Cyprus is an island in the Eastern Mediterranean Sea, off the coasts of Syria and Turkey. Cypriot cuisine is closely related to Greek and Turkish cuisine and is highly influenced by Byzantine, French, Italian, Catalan and Middle Eastern cuisines. Halloumi cheese- has been around for many centuries and the name Halloumi is automatically associated with Cyprus.
Halloumi cheese originated in Cyprus and was initially made during the medieval Byzantine period. Halloumi is commonly served sliced, fresh or grilled, as an appetizer. Halloumi is the national cheese of Cyprus a semi-hard unripened brined cheese (similar in texture to mozzarella) made from a mixture of goat’s and sheep’s milk and sometimes also cow’s milk or a combination. It is also popular in Greece, the Middle East and is now made all over the world.
The cheese is set with rennet and is very unusual in that no acid or acid-producing bacteria are used in its preparation. Thus Halloumi is also unique in having a high melting point and so can easily be fried or grilled.
Cypriots like eating Halloumi with watermelon in the warm months and also with slices of smoked pork or lamb sausages. Halloumi is served with meze. In Israel it is sometimes fried in olive oil and served for breakfast as well as with meze and as well as with fish. Mint is a very important herb in Cypriot cuisine as it grows abundantly and the locals use it for everything. Halloumi is often garnished with mint in Cyprus to add to the taste. Traditionally the mint in Cyprus was used as a preservative. This practice came about when it was considered that Halloumi kept better and was fresher and more flavourful when wrapped with mint leaves. In accordance with this tradition, many packages of Halloumi contain fragments of mint leaves on the surface of the cheese.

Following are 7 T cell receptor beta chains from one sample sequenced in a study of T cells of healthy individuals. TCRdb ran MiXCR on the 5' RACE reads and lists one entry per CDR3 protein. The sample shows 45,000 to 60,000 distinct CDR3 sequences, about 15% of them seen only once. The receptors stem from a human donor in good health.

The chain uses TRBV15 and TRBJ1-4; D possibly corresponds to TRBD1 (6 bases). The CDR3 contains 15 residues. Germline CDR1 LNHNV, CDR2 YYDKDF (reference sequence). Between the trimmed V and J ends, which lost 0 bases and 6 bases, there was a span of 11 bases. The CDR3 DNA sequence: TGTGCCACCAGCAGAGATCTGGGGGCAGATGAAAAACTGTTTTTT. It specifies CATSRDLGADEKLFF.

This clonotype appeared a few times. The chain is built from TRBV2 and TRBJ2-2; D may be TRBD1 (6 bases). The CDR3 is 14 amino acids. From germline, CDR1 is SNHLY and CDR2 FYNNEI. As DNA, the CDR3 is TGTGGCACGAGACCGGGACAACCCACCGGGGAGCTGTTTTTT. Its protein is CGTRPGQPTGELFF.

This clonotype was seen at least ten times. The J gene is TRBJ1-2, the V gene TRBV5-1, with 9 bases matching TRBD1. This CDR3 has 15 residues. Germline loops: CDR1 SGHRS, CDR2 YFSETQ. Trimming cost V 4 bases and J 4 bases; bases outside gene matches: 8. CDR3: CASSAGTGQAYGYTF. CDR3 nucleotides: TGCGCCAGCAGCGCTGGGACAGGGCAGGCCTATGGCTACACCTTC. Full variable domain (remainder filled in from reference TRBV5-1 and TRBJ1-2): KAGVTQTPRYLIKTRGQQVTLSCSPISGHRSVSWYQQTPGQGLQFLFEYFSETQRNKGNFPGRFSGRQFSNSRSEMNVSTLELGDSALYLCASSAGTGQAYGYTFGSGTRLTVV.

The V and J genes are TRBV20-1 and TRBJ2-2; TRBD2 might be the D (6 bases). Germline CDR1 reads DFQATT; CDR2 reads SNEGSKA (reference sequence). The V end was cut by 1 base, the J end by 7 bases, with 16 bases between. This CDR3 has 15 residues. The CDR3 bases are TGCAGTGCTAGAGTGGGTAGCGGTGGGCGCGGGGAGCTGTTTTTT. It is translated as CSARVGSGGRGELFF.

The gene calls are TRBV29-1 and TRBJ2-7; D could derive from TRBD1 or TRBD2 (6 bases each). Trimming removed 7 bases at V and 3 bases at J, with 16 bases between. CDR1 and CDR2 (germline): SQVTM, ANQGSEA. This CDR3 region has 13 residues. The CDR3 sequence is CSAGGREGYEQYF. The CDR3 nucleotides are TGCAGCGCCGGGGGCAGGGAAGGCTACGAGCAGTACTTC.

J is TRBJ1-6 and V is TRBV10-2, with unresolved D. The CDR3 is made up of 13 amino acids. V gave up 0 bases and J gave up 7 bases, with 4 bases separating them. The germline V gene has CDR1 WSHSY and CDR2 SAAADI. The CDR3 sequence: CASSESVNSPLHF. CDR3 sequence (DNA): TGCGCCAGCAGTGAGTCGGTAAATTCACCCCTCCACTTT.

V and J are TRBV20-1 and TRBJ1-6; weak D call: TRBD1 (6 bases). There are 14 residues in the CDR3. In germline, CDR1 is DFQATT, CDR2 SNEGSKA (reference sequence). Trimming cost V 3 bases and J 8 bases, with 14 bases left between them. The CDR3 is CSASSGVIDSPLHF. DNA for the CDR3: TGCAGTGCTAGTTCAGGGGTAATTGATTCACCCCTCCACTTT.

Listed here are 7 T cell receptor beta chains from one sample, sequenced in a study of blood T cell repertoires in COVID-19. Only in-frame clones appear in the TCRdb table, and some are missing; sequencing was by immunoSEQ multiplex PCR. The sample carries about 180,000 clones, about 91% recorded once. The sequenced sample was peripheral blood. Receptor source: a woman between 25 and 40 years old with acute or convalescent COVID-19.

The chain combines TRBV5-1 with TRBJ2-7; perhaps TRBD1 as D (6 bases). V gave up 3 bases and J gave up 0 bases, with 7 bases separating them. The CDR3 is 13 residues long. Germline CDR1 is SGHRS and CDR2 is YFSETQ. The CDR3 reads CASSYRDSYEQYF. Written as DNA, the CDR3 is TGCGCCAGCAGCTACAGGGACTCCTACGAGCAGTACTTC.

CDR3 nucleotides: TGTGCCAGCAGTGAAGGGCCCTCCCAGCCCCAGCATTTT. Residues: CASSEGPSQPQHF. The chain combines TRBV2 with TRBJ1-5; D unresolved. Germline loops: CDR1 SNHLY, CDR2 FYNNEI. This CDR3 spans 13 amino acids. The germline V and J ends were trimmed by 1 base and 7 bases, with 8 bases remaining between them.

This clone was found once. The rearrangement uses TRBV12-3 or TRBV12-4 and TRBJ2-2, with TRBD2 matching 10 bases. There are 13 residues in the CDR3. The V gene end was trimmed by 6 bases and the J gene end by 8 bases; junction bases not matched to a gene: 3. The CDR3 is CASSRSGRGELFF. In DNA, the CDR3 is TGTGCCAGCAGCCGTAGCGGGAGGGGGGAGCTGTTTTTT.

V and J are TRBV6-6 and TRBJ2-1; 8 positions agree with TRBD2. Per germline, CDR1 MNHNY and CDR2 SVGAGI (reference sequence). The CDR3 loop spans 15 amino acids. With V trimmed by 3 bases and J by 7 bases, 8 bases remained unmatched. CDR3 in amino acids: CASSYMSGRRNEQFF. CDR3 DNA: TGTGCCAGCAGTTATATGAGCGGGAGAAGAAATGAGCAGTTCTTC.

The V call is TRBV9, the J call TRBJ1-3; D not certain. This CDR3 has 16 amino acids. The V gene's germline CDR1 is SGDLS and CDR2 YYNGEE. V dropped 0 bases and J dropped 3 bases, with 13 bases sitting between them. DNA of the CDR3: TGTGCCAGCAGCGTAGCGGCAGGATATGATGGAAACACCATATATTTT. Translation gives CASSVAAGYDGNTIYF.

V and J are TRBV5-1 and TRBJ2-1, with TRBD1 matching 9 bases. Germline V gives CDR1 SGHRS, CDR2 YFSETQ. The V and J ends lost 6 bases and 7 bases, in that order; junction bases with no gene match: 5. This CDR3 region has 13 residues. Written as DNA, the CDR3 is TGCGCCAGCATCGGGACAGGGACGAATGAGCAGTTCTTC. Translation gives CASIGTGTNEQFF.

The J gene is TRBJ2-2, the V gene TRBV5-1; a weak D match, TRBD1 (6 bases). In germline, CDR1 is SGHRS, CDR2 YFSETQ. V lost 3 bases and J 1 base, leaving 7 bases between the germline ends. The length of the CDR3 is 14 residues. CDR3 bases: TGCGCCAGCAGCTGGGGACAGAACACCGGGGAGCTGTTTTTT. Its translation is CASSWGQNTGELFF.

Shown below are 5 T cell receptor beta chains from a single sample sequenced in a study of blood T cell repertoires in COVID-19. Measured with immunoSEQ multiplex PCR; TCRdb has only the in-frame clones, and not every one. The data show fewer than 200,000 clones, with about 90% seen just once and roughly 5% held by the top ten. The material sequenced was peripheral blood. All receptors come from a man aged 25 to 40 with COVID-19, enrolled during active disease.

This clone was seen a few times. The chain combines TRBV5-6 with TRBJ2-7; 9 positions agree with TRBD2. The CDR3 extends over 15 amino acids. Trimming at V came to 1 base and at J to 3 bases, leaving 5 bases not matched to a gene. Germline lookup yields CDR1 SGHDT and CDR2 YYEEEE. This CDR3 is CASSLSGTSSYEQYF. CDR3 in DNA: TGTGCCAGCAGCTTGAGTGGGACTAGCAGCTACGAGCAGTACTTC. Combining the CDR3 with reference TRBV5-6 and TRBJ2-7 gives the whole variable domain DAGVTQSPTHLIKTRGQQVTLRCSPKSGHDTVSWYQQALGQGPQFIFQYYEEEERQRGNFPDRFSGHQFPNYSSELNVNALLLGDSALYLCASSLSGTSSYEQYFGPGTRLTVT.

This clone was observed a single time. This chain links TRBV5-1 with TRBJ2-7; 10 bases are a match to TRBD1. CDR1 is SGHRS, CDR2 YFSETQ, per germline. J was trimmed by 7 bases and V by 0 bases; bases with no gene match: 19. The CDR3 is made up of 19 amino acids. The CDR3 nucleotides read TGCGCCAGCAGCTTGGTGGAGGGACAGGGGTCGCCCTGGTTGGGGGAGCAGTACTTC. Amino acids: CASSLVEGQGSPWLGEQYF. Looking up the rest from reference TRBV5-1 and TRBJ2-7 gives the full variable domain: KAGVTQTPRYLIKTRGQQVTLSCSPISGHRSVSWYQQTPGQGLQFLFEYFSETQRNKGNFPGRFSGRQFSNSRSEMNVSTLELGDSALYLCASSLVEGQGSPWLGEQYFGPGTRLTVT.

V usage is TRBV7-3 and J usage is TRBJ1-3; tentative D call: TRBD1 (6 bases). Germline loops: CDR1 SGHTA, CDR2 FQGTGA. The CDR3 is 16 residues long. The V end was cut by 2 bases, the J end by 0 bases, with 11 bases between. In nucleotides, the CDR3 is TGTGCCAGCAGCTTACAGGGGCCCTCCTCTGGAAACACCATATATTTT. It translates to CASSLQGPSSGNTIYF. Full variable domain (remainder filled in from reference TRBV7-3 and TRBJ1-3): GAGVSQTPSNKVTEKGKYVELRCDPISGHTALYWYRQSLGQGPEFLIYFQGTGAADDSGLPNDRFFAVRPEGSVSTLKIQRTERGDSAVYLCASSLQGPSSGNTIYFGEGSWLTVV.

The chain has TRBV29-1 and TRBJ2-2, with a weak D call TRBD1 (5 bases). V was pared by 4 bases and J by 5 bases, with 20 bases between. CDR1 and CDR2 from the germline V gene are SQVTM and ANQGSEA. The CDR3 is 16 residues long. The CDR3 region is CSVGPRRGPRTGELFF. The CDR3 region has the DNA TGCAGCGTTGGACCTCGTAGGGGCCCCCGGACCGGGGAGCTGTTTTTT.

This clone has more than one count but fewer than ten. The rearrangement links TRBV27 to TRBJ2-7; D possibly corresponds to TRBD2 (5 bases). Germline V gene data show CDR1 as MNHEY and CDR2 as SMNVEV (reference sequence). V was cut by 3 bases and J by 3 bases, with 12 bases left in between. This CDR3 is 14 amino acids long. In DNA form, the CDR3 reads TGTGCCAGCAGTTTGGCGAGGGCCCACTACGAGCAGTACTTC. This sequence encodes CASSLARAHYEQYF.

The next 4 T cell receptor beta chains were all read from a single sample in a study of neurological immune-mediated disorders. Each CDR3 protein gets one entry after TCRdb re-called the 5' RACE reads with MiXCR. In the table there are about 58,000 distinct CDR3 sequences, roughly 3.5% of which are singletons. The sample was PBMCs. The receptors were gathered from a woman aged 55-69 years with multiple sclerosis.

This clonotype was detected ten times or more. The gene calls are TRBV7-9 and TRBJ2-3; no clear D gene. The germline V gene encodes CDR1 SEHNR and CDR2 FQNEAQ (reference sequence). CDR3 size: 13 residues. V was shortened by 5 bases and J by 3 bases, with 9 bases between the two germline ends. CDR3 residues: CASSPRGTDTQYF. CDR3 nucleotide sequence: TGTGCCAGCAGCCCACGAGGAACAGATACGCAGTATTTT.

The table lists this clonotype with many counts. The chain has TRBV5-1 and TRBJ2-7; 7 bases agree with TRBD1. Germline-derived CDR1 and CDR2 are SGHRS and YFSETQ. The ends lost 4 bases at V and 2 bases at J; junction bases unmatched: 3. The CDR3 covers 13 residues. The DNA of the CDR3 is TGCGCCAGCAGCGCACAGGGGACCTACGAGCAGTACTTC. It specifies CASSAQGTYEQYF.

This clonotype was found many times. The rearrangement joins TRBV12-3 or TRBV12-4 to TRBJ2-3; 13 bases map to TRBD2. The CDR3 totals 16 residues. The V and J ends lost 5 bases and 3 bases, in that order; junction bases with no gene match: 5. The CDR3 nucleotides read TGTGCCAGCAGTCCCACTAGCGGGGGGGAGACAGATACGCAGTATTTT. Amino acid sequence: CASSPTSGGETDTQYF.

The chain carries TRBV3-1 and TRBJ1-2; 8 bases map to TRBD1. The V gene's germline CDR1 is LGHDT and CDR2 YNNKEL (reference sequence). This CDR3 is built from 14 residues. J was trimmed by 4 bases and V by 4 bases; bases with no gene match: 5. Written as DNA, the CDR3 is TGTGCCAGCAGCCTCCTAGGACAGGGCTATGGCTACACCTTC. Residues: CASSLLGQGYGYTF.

Although Halloumi is made worldwide and is of rather disputed origin due to the mixed cultures in the Levant and East Mediterranean, Halloumi is currently registered as a protected Cypriot product within the US but not in the EU. The delay in registering the name Halloumi with the EU has been largely due to a conflict between dairy producers and sheep and goat farmers as to whether registered Halloumi will contain cow’s milk or not and if so, at what ratios of sheep to goat’s milk.
Traditional artisanal Halloumi is made from unpasteurized sheep and goat’s milk. Many Cypriots also enjoy Halloumi, which has been aged or matured; it is much drier, much stronger and much saltier. It is easy to find this traditional product in Greek, Cypriot, or Turkish shops in most countries outside of Cyprus. It is preserved in its own brine and this traditional Halloumi is very different from the milder Halloumi that most Western chefs use as well as what is available here in our gourmet supermarkets. But like most aged cheeses, this too is an acquired taste and regular packaged Halloumi off the supermarket shelves is good for using in salads or grilling with kebabs and as an appetizer.